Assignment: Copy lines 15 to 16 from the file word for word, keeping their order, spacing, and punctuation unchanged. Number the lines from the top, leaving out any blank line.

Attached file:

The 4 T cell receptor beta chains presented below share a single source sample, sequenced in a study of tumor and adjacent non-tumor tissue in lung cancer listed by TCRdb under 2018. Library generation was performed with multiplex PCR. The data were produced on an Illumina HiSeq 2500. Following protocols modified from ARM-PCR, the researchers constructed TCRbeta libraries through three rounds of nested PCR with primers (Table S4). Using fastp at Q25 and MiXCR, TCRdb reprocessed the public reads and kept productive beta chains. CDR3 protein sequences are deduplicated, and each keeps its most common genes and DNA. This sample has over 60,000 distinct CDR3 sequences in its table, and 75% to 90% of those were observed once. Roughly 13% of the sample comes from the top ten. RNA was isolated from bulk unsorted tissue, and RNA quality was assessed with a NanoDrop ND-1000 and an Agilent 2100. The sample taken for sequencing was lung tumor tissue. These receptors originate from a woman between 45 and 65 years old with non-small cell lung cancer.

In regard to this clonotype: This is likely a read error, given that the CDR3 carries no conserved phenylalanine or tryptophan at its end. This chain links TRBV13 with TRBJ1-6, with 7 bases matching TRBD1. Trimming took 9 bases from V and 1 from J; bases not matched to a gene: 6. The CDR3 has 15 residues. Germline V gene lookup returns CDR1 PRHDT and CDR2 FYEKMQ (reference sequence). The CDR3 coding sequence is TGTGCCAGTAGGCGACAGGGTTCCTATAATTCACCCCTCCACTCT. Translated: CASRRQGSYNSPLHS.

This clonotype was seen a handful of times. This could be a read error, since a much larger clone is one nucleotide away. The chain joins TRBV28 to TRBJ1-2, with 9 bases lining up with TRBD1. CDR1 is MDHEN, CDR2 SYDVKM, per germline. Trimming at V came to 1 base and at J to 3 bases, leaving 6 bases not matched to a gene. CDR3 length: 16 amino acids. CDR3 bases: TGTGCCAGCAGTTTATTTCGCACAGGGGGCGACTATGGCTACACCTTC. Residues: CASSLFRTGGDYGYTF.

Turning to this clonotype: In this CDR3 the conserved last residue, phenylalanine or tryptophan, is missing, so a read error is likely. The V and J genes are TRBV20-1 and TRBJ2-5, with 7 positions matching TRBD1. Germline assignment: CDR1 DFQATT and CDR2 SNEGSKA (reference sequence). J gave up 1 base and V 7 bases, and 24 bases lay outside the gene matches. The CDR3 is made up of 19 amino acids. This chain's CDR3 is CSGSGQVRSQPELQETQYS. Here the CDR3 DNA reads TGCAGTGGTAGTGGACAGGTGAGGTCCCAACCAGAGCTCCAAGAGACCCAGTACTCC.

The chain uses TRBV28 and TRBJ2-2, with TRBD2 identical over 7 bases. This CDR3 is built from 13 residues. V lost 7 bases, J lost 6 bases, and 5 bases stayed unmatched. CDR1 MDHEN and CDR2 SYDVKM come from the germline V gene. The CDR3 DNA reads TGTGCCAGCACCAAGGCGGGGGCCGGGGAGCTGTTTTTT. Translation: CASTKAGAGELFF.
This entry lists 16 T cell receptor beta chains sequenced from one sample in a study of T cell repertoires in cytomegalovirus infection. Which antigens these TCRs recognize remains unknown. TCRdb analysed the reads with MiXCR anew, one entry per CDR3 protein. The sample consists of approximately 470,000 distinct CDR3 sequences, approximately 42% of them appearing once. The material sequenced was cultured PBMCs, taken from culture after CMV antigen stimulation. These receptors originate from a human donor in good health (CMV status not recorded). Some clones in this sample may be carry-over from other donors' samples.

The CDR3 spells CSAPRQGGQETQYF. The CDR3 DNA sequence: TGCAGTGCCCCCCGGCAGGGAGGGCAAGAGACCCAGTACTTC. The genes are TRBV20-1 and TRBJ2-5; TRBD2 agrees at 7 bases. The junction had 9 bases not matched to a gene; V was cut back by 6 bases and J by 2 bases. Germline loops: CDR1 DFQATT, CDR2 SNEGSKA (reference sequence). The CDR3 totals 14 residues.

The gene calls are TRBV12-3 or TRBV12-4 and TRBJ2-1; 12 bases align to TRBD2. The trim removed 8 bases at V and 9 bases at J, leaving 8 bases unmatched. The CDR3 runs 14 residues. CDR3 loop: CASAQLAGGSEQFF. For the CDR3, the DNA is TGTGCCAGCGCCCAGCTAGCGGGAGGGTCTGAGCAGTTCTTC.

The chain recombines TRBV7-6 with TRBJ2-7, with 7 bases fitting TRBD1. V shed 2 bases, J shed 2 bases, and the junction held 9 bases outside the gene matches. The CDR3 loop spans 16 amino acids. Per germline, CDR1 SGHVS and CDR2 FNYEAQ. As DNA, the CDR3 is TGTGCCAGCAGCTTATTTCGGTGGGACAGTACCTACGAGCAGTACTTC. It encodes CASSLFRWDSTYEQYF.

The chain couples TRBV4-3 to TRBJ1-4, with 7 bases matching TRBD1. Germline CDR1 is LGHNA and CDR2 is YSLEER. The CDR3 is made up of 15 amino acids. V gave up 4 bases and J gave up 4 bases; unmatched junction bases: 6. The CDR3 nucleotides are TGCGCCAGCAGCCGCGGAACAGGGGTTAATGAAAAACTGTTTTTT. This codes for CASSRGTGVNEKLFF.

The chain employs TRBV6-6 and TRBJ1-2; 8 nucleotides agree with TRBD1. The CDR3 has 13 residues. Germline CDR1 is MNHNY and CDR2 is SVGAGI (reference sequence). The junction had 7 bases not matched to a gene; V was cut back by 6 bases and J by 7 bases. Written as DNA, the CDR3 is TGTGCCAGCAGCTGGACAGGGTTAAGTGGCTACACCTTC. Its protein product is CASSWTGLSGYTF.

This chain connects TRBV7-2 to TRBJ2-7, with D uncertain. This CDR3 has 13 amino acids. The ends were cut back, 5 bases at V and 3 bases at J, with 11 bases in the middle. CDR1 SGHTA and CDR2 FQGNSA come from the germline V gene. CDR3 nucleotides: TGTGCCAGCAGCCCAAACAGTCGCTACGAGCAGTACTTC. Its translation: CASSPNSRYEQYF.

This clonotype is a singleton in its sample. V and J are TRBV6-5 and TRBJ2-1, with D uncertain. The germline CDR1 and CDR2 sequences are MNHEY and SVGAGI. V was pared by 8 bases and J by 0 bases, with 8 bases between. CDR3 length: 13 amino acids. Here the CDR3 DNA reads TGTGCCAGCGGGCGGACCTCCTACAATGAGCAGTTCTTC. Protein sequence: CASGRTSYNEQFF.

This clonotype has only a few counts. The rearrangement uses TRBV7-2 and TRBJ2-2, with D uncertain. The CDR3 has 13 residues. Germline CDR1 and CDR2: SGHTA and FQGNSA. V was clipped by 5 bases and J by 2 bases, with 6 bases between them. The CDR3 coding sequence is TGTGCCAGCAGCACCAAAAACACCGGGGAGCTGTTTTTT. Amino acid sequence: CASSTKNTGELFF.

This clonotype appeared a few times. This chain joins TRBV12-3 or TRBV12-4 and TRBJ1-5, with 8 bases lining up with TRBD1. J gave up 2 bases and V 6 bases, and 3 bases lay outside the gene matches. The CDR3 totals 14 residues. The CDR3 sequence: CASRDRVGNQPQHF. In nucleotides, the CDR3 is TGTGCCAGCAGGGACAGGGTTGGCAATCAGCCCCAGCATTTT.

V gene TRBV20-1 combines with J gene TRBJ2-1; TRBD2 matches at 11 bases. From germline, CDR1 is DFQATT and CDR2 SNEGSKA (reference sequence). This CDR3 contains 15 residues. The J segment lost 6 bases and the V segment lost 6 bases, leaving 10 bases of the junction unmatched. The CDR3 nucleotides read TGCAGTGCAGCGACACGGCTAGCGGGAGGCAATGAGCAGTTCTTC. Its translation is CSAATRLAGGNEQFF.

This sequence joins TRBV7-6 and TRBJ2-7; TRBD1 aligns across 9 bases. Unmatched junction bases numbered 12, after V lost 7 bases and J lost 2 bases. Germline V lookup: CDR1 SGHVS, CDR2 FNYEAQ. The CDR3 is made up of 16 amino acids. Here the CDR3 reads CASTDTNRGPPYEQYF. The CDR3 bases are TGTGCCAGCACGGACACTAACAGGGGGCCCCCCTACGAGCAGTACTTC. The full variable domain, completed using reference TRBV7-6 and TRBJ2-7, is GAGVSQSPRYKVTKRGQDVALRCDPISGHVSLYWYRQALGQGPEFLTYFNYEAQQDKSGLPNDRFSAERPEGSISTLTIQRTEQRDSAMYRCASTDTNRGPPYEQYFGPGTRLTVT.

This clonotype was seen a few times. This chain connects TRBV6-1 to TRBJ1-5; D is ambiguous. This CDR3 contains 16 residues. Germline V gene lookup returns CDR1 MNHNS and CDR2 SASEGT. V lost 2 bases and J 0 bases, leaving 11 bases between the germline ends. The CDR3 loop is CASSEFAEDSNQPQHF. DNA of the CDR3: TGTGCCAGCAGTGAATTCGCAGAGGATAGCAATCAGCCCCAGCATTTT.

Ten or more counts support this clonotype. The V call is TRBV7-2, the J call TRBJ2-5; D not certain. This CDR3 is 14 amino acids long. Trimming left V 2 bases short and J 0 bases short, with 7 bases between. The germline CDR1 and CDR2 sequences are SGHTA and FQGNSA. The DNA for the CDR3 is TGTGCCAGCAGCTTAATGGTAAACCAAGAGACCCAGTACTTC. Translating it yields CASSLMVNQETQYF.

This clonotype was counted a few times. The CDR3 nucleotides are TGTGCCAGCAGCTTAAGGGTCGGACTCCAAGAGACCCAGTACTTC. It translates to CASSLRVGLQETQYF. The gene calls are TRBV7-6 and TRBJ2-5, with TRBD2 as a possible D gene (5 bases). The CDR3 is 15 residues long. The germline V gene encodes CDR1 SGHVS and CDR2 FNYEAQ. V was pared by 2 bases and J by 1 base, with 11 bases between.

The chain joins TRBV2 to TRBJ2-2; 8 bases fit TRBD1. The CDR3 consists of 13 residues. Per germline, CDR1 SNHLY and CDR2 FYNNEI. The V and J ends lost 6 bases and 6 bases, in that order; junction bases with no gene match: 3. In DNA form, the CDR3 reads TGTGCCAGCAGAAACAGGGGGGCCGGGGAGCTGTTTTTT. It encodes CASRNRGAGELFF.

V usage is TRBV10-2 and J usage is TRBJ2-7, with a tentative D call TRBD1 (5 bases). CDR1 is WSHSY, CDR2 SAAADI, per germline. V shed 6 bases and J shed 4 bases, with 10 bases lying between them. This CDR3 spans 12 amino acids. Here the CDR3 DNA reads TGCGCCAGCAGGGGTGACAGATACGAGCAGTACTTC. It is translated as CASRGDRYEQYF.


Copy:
This clonotype appeared a few times. This chain joins TRBV12-3 or TRBV12-4 and TRBJ1-5, with 8 bases lining up with TRBD1. J gave up 2 bases and V 6 bases, and 3 bases lay outside the gene matches. The CDR3 totals 14 residues. The CDR3 sequence: CASRDRVGNQPQHF. In nucleotides, the CDR3 is TGTGCCAGCAGGGACAGGGTTGGCAATCAGCCCCAGCATTTT.

V gene TRBV20-1 combines with J gene TRBJ2-1; TRBD2 matches at 11 bases. From germline, CDR1 is DFQATT and CDR2 SNEGSKA (reference sequence). This CDR3 contains 15 residues. The J segment lost 6 bases and the V segment lost 6 bases, leaving 10 bases of the junction unmatched. The CDR3 nucleotides read TGCAGTGCAGCGACACGGCTAGCGGGAGGCAATGAGCAGTTCTTC. Its translation is CSAATRLAGGNEQFF.